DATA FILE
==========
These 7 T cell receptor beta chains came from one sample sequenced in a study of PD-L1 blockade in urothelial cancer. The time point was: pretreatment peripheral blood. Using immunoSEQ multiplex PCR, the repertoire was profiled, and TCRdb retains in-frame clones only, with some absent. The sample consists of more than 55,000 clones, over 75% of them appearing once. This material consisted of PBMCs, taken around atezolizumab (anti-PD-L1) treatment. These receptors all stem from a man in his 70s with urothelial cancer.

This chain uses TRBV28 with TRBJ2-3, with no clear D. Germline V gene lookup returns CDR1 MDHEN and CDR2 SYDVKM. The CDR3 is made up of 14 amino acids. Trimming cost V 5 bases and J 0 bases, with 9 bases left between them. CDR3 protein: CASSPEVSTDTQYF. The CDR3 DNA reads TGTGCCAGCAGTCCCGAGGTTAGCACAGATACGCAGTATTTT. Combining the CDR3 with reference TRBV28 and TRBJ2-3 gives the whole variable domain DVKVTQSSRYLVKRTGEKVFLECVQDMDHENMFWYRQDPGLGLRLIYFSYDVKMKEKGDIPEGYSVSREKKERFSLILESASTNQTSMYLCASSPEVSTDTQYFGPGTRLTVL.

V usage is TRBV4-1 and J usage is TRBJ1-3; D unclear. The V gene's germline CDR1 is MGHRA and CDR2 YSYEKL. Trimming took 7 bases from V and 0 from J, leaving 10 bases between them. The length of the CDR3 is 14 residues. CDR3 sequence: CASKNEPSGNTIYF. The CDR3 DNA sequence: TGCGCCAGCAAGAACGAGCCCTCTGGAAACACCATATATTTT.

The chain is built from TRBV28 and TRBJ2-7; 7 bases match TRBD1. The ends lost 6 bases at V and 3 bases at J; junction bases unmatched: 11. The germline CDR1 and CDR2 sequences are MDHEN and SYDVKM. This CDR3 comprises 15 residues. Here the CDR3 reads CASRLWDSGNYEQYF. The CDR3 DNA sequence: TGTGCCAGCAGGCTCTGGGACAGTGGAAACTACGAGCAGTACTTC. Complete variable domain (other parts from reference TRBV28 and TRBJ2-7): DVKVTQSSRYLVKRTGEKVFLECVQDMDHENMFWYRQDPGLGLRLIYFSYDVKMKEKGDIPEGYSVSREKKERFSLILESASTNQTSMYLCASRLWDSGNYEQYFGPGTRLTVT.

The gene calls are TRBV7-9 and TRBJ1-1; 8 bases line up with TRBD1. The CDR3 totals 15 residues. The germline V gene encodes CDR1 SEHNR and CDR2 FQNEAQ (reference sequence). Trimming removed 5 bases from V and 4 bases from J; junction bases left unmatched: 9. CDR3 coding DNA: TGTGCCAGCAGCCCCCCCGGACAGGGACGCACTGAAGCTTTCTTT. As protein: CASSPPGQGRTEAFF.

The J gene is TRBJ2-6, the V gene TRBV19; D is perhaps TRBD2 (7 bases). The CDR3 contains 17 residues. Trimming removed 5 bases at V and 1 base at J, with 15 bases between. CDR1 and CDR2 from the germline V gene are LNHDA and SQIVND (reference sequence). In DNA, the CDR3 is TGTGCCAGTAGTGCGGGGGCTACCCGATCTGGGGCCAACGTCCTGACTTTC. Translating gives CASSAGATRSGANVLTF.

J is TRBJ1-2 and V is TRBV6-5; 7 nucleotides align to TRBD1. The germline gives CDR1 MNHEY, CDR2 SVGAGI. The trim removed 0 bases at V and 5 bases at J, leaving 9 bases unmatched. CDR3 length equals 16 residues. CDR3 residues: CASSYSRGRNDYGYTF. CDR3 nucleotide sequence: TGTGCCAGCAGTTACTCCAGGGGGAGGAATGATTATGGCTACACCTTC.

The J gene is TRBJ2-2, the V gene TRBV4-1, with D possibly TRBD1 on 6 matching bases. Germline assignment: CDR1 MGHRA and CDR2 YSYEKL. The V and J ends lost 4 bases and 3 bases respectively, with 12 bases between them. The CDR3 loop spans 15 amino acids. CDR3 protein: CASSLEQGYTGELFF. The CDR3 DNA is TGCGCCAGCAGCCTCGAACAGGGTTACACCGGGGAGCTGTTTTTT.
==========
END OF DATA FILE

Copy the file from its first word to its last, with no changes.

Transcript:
These 7 T cell receptor beta chains came from one sample sequenced in a study of PD-L1 blockade in urothelial cancer. The time point was: pretreatment peripheral blood. Using immunoSEQ multiplex PCR, the repertoire was profiled, and TCRdb retains in-frame clones only, with some absent. The sample consists of more than 55,000 clones, over 75% of them appearing once. This material consisted of PBMCs, taken around atezolizumab (anti-PD-L1) treatment. These receptors all stem from a man in his 70s with urothelial cancer.

This chain uses TRBV28 with TRBJ2-3, with no clear D. Germline V gene lookup returns CDR1 MDHEN and CDR2 SYDVKM. The CDR3 is made up of 14 amino acids. Trimming cost V 5 bases and J 0 bases, with 9 bases left between them. CDR3 protein: CASSPEVSTDTQYF. The CDR3 DNA reads TGTGCCAGCAGTCCCGAGGTTAGCACAGATACGCAGTATTTT. Combining the CDR3 with reference TRBV28 and TRBJ2-3 gives the whole variable domain DVKVTQSSRYLVKRTGEKVFLECVQDMDHENMFWYRQDPGLGLRLIYFSYDVKMKEKGDIPEGYSVSREKKERFSLILESASTNQTSMYLCASSPEVSTDTQYFGPGTRLTVL.

V usage is TRBV4-1 and J usage is TRBJ1-3; D unclear. The V gene's germline CDR1 is MGHRA and CDR2 YSYEKL. Trimming took 7 bases from V and 0 from J, leaving 10 bases between them. The length of the CDR3 is 14 residues. CDR3 sequence: CASKNEPSGNTIYF. The CDR3 DNA sequence: TGCGCCAGCAAGAACGAGCCCTCTGGAAACACCATATATTTT.

The chain is built from TRBV28 and TRBJ2-7; 7 bases match TRBD1. The ends lost 6 bases at V and 3 bases at J; junction bases unmatched: 11. The germline CDR1 and CDR2 sequences are MDHEN and SYDVKM. This CDR3 comprises 15 residues. Here the CDR3 reads CASRLWDSGNYEQYF. The CDR3 DNA sequence: TGTGCCAGCAGGCTCTGGGACAGTGGAAACTACGAGCAGTACTTC. Complete variable domain (other parts from reference TRBV28 and TRBJ2-7): DVKVTQSSRYLVKRTGEKVFLECVQDMDHENMFWYRQDPGLGLRLIYFSYDVKMKEKGDIPEGYSVSREKKERFSLILESASTNQTSMYLCASRLWDSGNYEQYFGPGTRLTVT.

The gene calls are TRBV7-9 and TRBJ1-1; 8 bases line up with TRBD1. The CDR3 totals 15 residues. The germline V gene encodes CDR1 SEHNR and CDR2 FQNEAQ (reference sequence). Trimming removed 5 bases from V and 4 bases from J; junction bases left unmatched: 9. CDR3 coding DNA: TGTGCCAGCAGCCCCCCCGGACAGGGACGCACTGAAGCTTTCTTT. As protein: CASSPPGQGRTEAFF.

The J gene is TRBJ2-6, the V gene TRBV19; D is perhaps TRBD2 (7 bases). The CDR3 contains 17 residues. Trimming removed 5 bases at V and 1 base at J, with 15 bases between. CDR1 and CDR2 from the germline V gene are LNHDA and SQIVND (reference sequence). In DNA, the CDR3 is TGTGCCAGTAGTGCGGGGGCTACCCGATCTGGGGCCAACGTCCTGACTTTC. Translating gives CASSAGATRSGANVLTF.

J is TRBJ1-2 and V is TRBV6-5; 7 nucleotides align to TRBD1. The germline gives CDR1 MNHEY, CDR2 SVGAGI. The trim removed 0 bases at V and 5 bases at J, leaving 9 bases unmatched. CDR3 length equals 16 residues. CDR3 residues: CASSYSRGRNDYGYTF. CDR3 nucleotide sequence: TGTGCCAGCAGTTACTCCAGGGGGAGGAATGATTATGGCTACACCTTC.

The J gene is TRBJ2-2, the V gene TRBV4-1, with D possibly TRBD1 on 6 matching bases. Germline assignment: CDR1 MGHRA and CDR2 YSYEKL. The V and J ends lost 4 bases and 3 bases respectively, with 12 bases between them. The CDR3 loop spans 15 amino acids. CDR3 protein: CASSLEQGYTGELFF. The CDR3 DNA is TGCGCCAGCAGCCTCGAACAGGGTTACACCGGGGAGCTGTTTTTT.